In the meantime our Discord community grew to around 54 persons with the first Vlog and some marketing I did on Reddit. I did my best to make the new members feel welcome and created channels for anything I could think about. Be it info about the project or #animals or #music -channels. In the end they seemed happy with the Discord we'd build them. I started applying grants for our project.

We started the grind. Learning GLTF 2.0 related asset pipelines, building prototypes of the puzzles fit to the game, networking pieces, subtitle systems, saving system, shaders, etc.  Our Designer worked closely with our prototyping department and our Art Lead. I took care of the daily standup, retrospectives, making sure that everyone knows what they are doing and that they don't have problems, and of course making sure that they are feeling well. one-on-ones were in the beginning weekly, and after preproduction bi-weekly.

Among that work I was organizing play tests for our community. In duration of 3,5 months we tested the game with our community twice. We could've tested more, but thought that this will suffice.

The Artists made a huge amount of beautiful art. The tasks on behalf both programmers and artists were super heroic at times. The team didn't exactly understand the concept of Scrumban, or retrospectives, even as I had done my best to explain to them how they should be done and why.

I had given a course on how Hacknplan works, and how it is used in the beginning of the project, and said that there should never be a task that's over 8 hours long. If it's past that, then we should divide it into multiple tasks.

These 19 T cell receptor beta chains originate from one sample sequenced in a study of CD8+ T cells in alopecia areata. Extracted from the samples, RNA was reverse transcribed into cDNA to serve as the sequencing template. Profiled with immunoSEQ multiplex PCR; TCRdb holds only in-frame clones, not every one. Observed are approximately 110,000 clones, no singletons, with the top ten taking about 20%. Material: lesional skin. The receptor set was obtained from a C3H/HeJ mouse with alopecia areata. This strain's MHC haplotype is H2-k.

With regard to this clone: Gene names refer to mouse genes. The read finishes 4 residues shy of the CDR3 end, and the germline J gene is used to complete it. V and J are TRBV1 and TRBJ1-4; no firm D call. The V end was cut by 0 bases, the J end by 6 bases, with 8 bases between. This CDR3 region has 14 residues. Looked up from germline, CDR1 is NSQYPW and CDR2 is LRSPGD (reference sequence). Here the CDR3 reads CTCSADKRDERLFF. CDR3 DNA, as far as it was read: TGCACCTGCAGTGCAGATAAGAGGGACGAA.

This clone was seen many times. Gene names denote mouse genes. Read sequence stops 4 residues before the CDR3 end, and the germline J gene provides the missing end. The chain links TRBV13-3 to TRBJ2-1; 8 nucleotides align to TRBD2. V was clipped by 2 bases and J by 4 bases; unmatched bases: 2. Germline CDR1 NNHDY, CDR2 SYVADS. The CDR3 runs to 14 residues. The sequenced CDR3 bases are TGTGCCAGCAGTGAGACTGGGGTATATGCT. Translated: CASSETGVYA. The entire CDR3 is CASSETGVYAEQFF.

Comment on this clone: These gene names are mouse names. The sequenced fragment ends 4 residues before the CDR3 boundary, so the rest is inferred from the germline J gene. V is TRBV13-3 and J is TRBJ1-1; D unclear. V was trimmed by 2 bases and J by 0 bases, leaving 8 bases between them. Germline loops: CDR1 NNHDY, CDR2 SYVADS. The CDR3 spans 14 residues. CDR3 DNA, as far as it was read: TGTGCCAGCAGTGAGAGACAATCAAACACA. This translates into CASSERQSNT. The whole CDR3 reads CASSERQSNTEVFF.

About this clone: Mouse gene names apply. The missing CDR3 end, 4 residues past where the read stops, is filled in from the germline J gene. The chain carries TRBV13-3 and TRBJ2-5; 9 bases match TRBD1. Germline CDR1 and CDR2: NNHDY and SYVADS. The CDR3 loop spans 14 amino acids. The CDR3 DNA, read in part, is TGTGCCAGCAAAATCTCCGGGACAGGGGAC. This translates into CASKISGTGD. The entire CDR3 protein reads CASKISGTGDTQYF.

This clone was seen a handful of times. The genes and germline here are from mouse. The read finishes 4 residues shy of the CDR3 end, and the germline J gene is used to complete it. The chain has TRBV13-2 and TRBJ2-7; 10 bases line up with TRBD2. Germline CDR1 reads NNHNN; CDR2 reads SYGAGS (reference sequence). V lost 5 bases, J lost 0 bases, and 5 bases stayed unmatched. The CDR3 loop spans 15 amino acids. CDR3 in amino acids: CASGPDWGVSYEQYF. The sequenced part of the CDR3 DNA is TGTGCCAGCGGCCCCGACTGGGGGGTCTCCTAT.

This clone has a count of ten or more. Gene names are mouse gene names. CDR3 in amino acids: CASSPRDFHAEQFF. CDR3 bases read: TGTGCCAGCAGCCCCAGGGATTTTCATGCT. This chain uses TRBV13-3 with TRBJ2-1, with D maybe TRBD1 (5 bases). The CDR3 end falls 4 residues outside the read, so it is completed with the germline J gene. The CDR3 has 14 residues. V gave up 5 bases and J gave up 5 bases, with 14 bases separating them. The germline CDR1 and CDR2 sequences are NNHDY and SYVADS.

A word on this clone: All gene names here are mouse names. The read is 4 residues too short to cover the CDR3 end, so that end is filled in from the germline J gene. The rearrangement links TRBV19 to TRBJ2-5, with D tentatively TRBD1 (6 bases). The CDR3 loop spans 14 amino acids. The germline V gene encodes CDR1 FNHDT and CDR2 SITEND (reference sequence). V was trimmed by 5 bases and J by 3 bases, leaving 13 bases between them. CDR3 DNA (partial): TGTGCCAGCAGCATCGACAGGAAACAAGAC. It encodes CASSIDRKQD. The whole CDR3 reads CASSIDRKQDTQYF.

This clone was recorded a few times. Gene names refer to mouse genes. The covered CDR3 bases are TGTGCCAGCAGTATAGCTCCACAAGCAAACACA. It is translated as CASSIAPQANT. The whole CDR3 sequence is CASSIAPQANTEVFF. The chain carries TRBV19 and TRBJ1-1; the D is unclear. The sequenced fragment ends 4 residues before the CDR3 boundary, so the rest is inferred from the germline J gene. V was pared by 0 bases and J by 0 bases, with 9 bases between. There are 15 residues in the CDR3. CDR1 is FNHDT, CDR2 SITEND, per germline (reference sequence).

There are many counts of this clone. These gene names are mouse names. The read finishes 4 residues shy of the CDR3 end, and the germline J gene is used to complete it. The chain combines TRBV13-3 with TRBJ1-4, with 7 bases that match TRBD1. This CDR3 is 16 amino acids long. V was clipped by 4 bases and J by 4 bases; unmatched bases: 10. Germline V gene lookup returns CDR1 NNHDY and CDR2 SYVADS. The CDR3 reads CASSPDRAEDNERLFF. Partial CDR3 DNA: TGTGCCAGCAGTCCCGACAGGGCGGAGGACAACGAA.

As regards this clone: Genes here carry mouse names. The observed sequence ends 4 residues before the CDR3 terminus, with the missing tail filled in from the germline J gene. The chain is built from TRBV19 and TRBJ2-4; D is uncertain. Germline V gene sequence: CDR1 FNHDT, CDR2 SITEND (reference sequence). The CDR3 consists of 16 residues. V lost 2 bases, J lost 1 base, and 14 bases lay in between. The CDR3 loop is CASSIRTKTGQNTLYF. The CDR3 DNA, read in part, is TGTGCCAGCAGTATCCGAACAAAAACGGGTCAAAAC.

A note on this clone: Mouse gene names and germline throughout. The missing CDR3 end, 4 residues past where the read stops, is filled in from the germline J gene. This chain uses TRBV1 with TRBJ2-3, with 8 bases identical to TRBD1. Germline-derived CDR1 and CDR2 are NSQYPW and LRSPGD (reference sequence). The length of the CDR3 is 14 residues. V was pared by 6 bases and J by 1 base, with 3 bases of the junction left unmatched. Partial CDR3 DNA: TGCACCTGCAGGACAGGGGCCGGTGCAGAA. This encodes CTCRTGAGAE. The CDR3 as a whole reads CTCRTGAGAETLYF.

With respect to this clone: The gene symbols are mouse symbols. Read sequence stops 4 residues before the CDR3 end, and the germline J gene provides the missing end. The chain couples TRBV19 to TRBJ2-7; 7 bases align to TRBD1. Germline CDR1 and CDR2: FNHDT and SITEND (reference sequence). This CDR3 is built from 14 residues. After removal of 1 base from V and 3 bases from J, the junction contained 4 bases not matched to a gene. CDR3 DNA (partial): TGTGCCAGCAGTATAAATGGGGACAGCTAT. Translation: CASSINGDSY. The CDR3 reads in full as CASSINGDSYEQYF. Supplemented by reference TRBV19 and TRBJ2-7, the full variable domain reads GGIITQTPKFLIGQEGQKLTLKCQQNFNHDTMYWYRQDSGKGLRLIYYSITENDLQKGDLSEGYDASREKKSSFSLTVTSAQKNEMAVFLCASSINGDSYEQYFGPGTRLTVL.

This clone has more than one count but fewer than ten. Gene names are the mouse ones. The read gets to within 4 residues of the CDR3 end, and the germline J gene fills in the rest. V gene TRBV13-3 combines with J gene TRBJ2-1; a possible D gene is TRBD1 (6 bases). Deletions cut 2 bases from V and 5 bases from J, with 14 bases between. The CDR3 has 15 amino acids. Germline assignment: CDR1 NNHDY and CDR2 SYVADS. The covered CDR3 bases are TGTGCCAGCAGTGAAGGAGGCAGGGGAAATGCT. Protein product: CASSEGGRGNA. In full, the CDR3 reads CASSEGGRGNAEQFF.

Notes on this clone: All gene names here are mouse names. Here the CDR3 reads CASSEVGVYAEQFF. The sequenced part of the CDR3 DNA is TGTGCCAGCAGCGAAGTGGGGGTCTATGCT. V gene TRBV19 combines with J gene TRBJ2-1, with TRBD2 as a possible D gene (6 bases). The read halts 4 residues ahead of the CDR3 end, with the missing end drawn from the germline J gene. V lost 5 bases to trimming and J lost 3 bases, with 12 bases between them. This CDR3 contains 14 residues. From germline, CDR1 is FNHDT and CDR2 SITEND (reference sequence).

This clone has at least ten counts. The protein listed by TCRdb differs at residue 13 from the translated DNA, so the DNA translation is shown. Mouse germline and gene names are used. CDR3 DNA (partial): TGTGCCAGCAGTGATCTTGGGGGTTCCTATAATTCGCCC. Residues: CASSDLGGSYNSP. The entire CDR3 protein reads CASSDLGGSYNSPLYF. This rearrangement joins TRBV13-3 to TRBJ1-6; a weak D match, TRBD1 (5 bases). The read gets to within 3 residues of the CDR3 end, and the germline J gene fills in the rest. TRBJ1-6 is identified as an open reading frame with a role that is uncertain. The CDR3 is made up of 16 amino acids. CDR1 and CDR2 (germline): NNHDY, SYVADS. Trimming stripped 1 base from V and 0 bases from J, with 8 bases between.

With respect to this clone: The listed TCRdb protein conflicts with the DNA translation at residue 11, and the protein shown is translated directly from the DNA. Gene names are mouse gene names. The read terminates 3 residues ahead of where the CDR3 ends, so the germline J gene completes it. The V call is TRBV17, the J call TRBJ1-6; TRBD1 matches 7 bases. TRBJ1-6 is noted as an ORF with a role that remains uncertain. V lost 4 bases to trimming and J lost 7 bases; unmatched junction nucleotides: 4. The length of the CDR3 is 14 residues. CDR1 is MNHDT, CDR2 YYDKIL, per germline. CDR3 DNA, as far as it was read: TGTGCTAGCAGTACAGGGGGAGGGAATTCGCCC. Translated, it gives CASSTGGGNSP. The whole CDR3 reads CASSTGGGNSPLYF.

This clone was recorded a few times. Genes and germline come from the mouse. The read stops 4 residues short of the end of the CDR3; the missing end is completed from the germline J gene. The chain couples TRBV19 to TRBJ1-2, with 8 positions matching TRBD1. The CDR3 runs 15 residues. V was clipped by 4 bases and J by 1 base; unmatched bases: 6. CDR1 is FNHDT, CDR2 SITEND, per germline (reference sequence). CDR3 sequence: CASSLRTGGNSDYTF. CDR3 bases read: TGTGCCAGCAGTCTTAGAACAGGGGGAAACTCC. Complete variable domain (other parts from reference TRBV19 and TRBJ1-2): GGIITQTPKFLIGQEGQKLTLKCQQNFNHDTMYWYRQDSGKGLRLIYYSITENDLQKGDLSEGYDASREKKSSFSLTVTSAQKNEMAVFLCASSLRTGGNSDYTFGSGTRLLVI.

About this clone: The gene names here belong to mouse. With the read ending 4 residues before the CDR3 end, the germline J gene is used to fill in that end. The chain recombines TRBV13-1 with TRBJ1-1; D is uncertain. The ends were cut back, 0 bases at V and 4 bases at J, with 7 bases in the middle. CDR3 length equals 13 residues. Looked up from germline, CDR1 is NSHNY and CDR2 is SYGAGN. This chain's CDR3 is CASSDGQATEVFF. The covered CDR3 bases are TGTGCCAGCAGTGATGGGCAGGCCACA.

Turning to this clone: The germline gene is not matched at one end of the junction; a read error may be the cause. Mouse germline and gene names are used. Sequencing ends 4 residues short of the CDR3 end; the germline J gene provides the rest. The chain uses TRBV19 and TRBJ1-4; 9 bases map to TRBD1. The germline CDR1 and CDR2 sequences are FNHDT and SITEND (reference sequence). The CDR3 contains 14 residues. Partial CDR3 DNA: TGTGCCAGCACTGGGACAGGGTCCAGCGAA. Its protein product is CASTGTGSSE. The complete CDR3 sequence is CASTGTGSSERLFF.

In hindsight, I think that I should not have given a spoken course about project management, but instead let the team learn together with me and practice logging tasks and building plans beforehand. If I want to build an environment that's beneficial for learning, play has to be a part of work. And such it should be especially in the beginning.

I was thinking that you can't do and learn at the same time. Which in a way is true, but doing creates routines. So by "playing" that we're doing something would've been more beneficial, than this 1 hour course of hacknplan project management features, guides and pipelines.

The biggest task in the backlog is currently around 63 hours. It's done, but it hasn't helped me do my project management part of my job well. However we were surviving to my knowledge until the finish line. And we went through this same problematic theme in 3 different retrospectives. This makes me think that maybe it didn't help to talk about this, because the "wrong pipeline" had been learned already. The only way I could correct it is to have people unlearn it and relearn a better way.

I was sick for two weeks in the half point of February. At that point our asset prioritizing mainly consisted of singular objects that didn't linearly add value to the gameplay.When I asked our art lead about them being finished he said they're done. We didn't exactly share the train of thought about what "done" stands for. I thought that done means that the art assets are made, and implemented to the engine for programmers to use. However all the assets were sitting for some time in dropbox, waiting to be implemented instead of getting implemented and then calling them done. So that was the first misunderstanding with our Art lead.

Cue Covid-19 rising up in Finland. At first it was just minor news. But it grew pretty fast, I said to my team that I'm pretty sure that in around in a week, we wouldn't be returning to the school for some time, and we should start mentally preparing for that. Unfortunately enough I was right. We started to learn to work from home. I built our team guidelines for working from home.